As the devastating impacts of climate change hit ever closer to home, the coalition agreements appear years, if not decades, out of touch with public sentiment and the direction the rest of the world is moving in.
In terms of environmental policy, the coalition agreements announced last week are objectively extreme. Despite the agreements opening with an acknowledgment of the “long-term economic, social and environmental challenges” the country faces, they then commit to dismantling environmental policy that has been built over decades by successive governments driven by public concern.
First, both agreements seek to do away with recently reformed resource management law, including the Natural and Built Environment Act. This is the country’s overarching environmental law, under which other policies such as freshwater and biodiversity policies will sit. It was finalised this year and was designed to be brought in gradually over the coming decade.
Not only do both coalition agreements commit to repealing this newer resource management law but, according to the National-Act agreement, to replacing the Resource Management Act with policy that has “enjoyment of property rights as the guiding principle”.
The extreme individualism demonstrated by this is the opposite of the collective, government-led response that is essential to addressing long-term environmental challenges like climate change and water pollution.
This National-led coalition’s proposals on environmental policy echo its widely condemned choices on tobacco in that they appear willing to sacrifice the health and wellbeing of the wider community to increase the wealth of industries and individuals who are already wealthy.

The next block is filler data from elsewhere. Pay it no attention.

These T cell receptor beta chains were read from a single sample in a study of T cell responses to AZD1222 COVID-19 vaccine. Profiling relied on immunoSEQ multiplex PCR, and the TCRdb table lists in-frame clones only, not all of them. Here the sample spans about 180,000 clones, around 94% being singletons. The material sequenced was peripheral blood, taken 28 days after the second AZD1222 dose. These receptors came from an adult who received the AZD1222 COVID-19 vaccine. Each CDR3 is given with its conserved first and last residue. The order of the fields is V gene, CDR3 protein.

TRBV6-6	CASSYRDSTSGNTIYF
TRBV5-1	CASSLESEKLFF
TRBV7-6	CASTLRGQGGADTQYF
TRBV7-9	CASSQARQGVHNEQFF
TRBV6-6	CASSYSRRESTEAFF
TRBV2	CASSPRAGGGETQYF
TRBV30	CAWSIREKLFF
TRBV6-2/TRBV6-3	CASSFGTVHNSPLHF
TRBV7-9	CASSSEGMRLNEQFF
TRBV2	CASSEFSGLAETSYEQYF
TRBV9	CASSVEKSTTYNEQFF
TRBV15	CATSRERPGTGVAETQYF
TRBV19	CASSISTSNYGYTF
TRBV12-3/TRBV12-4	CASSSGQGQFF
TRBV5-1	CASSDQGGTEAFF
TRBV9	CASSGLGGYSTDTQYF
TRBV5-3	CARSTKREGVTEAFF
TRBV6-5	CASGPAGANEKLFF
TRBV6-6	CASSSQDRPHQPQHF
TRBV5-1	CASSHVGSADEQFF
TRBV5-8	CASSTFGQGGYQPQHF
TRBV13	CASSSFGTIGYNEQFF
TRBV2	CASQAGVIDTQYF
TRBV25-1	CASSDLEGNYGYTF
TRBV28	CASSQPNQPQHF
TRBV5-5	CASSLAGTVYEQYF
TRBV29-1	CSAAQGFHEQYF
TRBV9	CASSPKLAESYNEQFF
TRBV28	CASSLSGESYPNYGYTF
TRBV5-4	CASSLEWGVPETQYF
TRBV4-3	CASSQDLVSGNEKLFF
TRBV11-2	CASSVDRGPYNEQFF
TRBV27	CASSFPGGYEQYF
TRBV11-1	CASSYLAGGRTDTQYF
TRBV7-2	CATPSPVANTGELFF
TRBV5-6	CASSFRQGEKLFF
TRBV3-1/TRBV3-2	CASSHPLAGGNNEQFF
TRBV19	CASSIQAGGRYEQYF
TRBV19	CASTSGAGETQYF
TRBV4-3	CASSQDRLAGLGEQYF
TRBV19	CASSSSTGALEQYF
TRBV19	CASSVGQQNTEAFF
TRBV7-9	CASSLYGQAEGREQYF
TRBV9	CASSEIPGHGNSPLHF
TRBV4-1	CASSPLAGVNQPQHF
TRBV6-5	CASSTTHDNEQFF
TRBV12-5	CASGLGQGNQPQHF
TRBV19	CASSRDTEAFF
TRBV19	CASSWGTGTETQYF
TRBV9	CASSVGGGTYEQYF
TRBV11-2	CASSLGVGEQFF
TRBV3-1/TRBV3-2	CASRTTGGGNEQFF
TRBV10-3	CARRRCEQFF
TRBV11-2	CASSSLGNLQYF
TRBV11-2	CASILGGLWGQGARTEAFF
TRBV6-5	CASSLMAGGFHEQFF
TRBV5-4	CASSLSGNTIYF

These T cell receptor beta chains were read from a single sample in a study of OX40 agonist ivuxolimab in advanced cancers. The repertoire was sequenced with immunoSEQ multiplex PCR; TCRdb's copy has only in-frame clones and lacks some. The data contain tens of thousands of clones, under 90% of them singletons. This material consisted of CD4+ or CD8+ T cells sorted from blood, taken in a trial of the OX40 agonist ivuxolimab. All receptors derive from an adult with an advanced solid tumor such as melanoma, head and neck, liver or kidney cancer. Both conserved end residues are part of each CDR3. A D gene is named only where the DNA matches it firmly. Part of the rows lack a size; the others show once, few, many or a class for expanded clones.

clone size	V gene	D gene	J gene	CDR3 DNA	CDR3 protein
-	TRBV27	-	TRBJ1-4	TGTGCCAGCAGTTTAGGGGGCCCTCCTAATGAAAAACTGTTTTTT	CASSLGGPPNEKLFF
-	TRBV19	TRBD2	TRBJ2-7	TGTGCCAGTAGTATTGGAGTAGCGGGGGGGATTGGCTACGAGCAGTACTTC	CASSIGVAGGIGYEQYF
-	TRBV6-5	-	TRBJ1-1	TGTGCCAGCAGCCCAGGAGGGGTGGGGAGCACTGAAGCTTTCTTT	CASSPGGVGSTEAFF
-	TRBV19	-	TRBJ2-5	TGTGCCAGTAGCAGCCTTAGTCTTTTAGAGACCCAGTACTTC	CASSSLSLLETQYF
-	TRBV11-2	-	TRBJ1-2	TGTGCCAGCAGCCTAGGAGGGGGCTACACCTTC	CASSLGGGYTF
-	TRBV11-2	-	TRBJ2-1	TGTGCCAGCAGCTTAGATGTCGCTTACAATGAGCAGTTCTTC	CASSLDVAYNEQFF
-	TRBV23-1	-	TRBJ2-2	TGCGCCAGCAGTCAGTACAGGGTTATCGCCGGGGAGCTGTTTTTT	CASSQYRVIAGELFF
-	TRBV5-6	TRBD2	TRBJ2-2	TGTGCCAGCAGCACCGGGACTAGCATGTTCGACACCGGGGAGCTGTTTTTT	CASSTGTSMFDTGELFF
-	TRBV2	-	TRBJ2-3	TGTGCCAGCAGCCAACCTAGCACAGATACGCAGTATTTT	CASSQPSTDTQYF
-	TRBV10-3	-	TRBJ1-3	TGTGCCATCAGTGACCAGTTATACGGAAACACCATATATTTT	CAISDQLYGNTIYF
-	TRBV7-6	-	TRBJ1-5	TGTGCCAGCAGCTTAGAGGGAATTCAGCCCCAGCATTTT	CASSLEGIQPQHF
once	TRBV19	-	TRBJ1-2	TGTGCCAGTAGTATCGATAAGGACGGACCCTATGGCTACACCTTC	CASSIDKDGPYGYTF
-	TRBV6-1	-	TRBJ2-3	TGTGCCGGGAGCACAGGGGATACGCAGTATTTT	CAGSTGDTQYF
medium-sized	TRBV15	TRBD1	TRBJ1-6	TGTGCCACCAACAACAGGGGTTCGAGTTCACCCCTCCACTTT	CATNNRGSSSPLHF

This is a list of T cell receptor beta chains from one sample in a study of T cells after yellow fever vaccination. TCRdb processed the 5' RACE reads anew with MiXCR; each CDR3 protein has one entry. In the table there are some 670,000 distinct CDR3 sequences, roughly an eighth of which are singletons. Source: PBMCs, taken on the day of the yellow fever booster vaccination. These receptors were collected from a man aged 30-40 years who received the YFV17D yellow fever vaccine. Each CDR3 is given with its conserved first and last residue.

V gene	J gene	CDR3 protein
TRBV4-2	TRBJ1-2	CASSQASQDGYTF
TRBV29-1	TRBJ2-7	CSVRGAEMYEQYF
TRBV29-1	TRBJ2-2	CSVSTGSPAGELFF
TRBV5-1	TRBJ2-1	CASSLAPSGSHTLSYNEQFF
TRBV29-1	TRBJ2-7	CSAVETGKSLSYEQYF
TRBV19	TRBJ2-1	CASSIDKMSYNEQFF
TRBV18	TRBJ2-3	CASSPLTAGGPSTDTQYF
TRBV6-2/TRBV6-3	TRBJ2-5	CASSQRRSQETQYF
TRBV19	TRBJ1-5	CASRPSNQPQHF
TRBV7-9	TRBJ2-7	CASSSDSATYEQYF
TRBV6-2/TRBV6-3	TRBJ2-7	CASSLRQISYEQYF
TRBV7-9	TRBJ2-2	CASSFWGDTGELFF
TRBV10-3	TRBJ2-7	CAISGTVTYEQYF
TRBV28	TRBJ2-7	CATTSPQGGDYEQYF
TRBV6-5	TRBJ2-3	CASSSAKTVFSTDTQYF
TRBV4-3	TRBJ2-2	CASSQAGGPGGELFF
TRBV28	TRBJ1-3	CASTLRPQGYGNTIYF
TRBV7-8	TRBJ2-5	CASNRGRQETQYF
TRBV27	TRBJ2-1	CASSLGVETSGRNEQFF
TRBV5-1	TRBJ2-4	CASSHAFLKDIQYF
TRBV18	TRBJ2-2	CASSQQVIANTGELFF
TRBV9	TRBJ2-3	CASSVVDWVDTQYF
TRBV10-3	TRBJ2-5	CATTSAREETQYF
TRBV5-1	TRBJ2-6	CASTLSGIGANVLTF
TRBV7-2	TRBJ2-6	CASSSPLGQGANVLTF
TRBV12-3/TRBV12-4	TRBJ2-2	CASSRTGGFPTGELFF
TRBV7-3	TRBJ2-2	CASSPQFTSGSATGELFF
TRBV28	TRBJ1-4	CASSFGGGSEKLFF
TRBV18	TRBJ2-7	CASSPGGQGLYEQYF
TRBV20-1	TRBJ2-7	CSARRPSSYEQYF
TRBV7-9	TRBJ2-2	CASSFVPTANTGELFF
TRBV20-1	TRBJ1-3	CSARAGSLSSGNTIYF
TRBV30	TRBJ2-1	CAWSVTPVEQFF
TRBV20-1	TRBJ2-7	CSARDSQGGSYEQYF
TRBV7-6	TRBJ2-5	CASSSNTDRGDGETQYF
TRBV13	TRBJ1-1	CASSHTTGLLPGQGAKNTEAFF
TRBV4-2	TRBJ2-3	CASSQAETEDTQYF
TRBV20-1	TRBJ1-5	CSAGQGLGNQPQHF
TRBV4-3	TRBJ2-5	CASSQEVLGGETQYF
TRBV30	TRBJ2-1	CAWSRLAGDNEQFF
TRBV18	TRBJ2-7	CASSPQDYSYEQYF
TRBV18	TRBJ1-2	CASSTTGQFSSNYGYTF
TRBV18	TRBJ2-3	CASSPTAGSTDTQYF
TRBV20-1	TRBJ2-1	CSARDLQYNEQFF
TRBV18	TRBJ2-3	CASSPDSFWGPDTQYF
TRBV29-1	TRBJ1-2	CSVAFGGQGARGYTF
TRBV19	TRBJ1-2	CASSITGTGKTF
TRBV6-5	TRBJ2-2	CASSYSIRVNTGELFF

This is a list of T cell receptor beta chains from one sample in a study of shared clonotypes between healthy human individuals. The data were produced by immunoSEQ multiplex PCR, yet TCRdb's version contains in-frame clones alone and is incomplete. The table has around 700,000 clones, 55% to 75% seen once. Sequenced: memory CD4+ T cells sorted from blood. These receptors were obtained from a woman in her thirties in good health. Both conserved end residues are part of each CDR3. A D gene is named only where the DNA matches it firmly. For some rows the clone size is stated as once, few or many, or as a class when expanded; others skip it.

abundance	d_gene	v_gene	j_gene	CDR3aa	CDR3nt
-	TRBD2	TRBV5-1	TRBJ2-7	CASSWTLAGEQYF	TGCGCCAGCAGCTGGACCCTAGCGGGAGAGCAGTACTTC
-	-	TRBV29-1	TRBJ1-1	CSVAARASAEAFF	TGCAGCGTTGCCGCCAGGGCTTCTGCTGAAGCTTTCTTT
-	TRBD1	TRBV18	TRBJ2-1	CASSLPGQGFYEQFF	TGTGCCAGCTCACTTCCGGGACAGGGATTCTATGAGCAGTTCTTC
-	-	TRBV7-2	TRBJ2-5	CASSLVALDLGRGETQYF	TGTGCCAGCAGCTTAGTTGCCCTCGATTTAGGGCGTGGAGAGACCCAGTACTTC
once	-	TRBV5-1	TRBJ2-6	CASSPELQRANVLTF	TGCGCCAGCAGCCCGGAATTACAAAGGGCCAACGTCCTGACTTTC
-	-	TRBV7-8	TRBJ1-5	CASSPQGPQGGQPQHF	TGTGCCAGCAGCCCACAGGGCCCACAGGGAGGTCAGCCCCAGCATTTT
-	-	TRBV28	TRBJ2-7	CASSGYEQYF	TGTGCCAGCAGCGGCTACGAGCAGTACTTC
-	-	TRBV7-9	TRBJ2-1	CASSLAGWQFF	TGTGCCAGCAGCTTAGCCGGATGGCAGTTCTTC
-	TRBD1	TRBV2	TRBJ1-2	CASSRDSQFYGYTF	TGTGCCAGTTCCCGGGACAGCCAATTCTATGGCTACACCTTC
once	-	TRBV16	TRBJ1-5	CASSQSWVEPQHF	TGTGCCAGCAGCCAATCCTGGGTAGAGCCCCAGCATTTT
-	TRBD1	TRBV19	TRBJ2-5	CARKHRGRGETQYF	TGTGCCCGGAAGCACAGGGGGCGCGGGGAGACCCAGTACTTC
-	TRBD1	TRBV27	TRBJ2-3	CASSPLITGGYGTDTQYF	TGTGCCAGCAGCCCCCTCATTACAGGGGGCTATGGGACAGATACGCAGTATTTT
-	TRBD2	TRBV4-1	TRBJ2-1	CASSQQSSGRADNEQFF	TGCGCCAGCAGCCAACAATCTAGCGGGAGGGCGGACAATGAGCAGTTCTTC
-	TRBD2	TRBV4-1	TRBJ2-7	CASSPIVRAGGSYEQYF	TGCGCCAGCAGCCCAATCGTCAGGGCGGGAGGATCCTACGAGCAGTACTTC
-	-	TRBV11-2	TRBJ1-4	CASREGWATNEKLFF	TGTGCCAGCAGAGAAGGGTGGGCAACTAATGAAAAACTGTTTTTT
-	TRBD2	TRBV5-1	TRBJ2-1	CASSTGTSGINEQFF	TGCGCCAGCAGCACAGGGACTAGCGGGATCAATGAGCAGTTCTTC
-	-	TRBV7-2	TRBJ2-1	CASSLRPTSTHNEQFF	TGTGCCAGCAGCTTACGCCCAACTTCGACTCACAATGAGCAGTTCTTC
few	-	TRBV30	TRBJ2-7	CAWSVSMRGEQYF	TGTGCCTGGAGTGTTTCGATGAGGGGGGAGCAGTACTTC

The Resource Management Act was brought in in 1991, passed under a National government. Its purpose: to guide the sustainable management of the country to “safeguard the life-supporting capacity” of the natural environment, protect the interests of future generations, and “avoid, remedy or mitigate” impacts on the environment.
Thirty years ago, a National government recognised that water, soil, air (etc, otherwise known as the natural world we all live in) needed to be looked after and that government had a responsibility to do this. It also recognised that as a society, we wanted to leave our children a healthy place to live.
Concern for the health of the environment has only increased since 1991, not just in New Zealand but internationally.
These coalition agreements and new National-led government, therefore, appear years, if not decades, out of touch with public sentiment and the direction the rest of the world is moving in. They also fail basic tests of understanding of the nature of the “economic, social and environmental challenges” highlighted in the first line of the documents’ preamble.
As the communities of Tairāwhiti and Hawke’s Bay understand after Cyclone Gabrielle, the safety and “enjoyment” of the places we live in rely in large part on the actions and responsibility of many other people; individuals, industries and agencies. Our health, safety, security and wellbeing takes a serious hit when silt and forestry slash barrel through a valley and into our home or business.
“Property” is the narrowest characterisation of people’s interaction with the natural world around them and our natural resources (this, of course, is to say nothing of the fact that those of us without property have rights when it comes to our environment too).